Around this time last year, I wrote a couple of posts detailing our adventures trying to find an apartment in Shunyi. Having now left Beijing for the seaside delights of Ningbo, I have the experience of househunting here as a comparison. Is Beijing’s reputation as a terrible place to rent justified? Or is the problem China-wide?
As will often be the case with expats, we had only a limited time to find somewhere and move in; a week, in our case. So we’d planned ahead. My wife’s school had arranged an agent to help us and we’d been in contact with her, explaining what we were looking for. We’d also found other agents via WeChat so that we would have options.
And everything went smoothly, right? Don’t be silly. This is China.
We met the agent the same afternoon that we arrived in Ningbo, so we were tired, and a little relieved that she only had two apartments to show us that day. The first was clean and modern, but we ran into a problem when we counted the rooms.
“There are only two bedrooms.”
“Here’s the third one,” the agent said brightly.
We looked into a space that might barely qualify as a cupboard.
“This is no good,” we told her. “Haven’t you seen our kids? They’re not babies, they’re enormous great galumphing boys. We need three proper bedrooms.”
The next apartment had three good-size rooms, but was in poor condition with broken work surfaces in the kitchen and a sink that hadn’t been plumbed in. We pondered why anybody would try to let a place in such a state, and whether anybody would rent it. Most of all, we worried that we were once again being shown all the places that had sat on the agent’s books for months because no one else wanted them.
So the next day we cheated on our agent and went to see properties with a different person. Still though, we were shown apartments smaller than the one we had in Shunyi.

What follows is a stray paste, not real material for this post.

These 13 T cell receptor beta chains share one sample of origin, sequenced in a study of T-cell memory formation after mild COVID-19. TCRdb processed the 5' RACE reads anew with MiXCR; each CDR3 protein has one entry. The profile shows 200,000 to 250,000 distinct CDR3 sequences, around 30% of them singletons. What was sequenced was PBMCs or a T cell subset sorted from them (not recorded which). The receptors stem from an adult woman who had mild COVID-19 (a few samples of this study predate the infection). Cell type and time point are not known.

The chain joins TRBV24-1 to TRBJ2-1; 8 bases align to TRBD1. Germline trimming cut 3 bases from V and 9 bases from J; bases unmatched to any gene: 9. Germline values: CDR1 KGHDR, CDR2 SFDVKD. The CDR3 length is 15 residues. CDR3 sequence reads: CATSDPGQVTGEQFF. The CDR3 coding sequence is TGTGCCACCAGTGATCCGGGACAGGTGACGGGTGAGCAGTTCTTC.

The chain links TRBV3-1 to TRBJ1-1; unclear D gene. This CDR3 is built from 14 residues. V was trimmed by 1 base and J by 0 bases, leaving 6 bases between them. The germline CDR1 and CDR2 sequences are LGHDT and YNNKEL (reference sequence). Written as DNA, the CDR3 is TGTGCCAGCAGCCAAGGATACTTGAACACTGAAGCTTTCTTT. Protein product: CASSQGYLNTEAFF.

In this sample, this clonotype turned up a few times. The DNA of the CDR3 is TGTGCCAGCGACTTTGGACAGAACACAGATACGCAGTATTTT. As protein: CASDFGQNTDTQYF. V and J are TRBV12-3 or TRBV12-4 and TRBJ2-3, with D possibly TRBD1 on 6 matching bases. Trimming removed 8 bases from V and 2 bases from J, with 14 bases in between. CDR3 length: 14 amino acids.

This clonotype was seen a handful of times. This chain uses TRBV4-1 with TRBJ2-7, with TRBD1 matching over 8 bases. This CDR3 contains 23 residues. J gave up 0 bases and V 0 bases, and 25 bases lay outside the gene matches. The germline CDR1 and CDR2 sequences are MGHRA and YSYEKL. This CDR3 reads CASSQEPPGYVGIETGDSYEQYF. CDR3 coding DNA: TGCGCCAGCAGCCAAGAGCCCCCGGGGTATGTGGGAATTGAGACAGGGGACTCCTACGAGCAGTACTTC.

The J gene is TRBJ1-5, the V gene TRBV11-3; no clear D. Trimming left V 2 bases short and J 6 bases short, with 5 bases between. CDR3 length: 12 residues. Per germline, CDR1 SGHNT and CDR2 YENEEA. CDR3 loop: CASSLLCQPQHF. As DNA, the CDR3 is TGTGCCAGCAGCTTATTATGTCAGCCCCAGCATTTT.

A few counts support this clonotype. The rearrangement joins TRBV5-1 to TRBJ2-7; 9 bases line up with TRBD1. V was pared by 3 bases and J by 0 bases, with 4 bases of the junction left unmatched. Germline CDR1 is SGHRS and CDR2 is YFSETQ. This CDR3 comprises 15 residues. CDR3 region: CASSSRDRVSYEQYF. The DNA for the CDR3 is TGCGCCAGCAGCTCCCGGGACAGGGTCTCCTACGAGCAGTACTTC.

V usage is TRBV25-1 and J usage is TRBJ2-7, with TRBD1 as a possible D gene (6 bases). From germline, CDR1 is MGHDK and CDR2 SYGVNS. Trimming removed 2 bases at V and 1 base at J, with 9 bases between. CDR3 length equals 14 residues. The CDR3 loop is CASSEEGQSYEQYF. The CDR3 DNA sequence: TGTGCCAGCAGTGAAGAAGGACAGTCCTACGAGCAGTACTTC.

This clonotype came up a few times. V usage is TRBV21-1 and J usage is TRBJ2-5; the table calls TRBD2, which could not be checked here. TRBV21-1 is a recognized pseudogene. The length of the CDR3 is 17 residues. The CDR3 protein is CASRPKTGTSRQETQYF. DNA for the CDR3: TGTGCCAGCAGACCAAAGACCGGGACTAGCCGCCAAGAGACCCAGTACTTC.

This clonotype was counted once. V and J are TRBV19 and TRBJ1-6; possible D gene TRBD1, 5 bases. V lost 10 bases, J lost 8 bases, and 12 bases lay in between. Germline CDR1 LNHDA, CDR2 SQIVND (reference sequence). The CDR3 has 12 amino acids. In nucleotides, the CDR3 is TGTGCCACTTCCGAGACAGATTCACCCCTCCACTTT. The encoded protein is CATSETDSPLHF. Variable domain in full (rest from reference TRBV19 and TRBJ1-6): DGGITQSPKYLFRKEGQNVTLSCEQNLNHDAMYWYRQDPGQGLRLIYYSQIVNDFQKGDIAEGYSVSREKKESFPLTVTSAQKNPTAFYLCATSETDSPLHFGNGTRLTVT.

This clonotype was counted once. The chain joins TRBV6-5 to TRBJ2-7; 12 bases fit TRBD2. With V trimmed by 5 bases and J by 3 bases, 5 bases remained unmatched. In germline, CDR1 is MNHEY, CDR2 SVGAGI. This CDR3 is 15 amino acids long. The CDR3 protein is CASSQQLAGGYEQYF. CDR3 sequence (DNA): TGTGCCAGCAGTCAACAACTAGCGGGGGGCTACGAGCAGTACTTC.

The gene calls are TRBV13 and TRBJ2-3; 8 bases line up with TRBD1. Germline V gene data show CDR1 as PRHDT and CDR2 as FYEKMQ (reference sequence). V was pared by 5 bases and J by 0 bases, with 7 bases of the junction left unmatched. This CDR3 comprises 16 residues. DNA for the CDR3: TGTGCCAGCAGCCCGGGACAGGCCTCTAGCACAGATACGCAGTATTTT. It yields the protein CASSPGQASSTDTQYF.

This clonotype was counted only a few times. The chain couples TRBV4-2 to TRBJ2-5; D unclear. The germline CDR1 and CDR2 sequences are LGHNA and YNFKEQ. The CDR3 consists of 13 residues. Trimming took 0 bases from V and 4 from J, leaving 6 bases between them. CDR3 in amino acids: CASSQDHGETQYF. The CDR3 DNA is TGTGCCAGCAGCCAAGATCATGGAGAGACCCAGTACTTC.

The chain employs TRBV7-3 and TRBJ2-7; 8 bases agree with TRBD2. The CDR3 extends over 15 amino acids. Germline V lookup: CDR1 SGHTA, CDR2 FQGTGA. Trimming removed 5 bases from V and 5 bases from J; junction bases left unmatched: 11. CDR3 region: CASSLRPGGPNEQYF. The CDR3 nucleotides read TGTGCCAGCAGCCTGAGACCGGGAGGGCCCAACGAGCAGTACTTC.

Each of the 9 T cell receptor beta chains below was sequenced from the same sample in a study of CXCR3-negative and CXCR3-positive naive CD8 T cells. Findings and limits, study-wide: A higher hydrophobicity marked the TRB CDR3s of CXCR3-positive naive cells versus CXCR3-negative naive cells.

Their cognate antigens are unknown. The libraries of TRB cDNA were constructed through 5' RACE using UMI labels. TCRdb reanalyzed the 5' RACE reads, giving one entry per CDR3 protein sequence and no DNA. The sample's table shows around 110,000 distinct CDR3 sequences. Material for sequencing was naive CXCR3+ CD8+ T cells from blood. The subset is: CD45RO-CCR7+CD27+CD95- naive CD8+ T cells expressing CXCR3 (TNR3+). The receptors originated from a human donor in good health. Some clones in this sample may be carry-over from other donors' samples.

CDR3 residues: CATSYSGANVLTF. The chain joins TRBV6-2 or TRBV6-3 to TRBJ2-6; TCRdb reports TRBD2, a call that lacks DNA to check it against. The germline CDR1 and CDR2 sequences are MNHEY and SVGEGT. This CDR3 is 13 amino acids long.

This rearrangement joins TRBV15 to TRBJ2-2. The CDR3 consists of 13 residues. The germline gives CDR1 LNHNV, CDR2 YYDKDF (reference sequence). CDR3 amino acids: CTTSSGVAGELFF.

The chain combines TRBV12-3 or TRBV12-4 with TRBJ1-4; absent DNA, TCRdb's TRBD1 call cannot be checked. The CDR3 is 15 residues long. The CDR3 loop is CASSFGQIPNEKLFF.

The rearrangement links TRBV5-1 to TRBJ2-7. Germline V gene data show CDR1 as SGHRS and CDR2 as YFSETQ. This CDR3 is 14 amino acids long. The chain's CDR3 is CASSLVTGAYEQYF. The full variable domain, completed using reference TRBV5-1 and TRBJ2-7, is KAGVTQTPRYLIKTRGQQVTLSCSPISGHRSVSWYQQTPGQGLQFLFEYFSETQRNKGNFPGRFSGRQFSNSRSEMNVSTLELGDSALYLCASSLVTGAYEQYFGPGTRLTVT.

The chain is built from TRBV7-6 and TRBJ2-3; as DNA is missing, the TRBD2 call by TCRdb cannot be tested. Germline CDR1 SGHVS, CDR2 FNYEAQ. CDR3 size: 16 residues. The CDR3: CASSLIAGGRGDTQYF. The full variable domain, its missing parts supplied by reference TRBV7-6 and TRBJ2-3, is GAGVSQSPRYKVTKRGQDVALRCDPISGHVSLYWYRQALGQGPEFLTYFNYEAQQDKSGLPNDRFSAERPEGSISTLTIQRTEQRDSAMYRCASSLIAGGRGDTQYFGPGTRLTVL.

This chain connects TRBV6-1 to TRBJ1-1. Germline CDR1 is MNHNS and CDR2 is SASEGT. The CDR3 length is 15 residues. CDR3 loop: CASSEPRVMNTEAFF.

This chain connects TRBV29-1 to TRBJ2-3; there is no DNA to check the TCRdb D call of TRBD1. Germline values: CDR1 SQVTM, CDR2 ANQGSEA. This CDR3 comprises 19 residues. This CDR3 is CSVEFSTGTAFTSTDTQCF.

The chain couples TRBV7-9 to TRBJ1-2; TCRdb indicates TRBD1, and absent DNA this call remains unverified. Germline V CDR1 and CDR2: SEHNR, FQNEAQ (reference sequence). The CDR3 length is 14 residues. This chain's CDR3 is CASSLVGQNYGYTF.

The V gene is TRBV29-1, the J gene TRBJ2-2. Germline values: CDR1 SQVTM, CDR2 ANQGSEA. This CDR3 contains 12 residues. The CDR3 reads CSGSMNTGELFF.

“There are no bigger places,” he told us. “Not in this area, and within your price range.”
Another agency didn’t bother to send us any listings at all. I think I offended them when I asked whether they were going to ask us for higher rent than they would from locals. But that’s what happened last time, and I wanted them to know I was not going to be taken for a mug.
The school’s agent appeared at 3pm on day two, and again only had two apartments to show us. To our dismay, both had box rooms instead of proper third bedrooms. She hadn’t even checked the layout of the apartments. What made this even more embarrassing is that every viewing involves a huge gang of people: two from the agency, a few from the estate management office, the landlord, the landlord’s friend… only for us to walk in, see the place and walk out again.
“There are no bigger apartments,” the agent told us. “Not in this area, and within your price range.”
The embarrassment was compounded the next day, when Agent One took us to an apartment we’d already seen with Agent Two. At this point, we had to confess to our infidelity. But we’d already taken matters into our own hands.
Our hotel was on a pleasant little compound, handy for the school, with good restaurants and a community feel. So we found the lettings agents for the compound and got them to look on their books. In seconds they had found a four bedroom duplex apartment, within our budget.
Our “happily ever after” was still a little way off. The apartment was absolutely full of the landlord’s family’s belongings: school certificates and tennis racquets and Hello Kitty tissue boxes. And shoes. So, so many shoes.
“When are you moving out?” we asked him.
“We’ve already moved out,” he answered, looking puzzled.
However, he was a nice guy who spoke good English, so once he had overcome his surprise that we didn’t want to just move in and adopt his family’s lifestyle and interests, he was happy to clear the place out, and got the necessary repairs done quickly and without fuss. And we are delighted with our spacious new home.
What I have taken from this experience is that, in the property market at least, China is still adjusting to the idea of consumer choice. Agent One genuinely seemed to believe that she would show us two apartments and we would choose one of them. She paid no attention at all to what we had told her before we arrived, and after the first viewings; the right home for us was the one that happened to be on her books.
It was also an example of the elastic relationship with the truth that can make Chinese business dealings frustrating for the westerner. Both agents told us there were no larger apartments in the area, whereas in fact, our new home is in an entire thirty-story block of big duplex apartments.
The most important lesson though is that if you’re house hunting in China, you need to take control of the process. Download apps like Anjuke and 58, so you know what’s on the market. Approach the lettings offices of compounds where you want to live. And insist on any changes or repairs you consider necessary. Because few things are as important to quality of life as your family’s home.
Photo: Andrew Killeen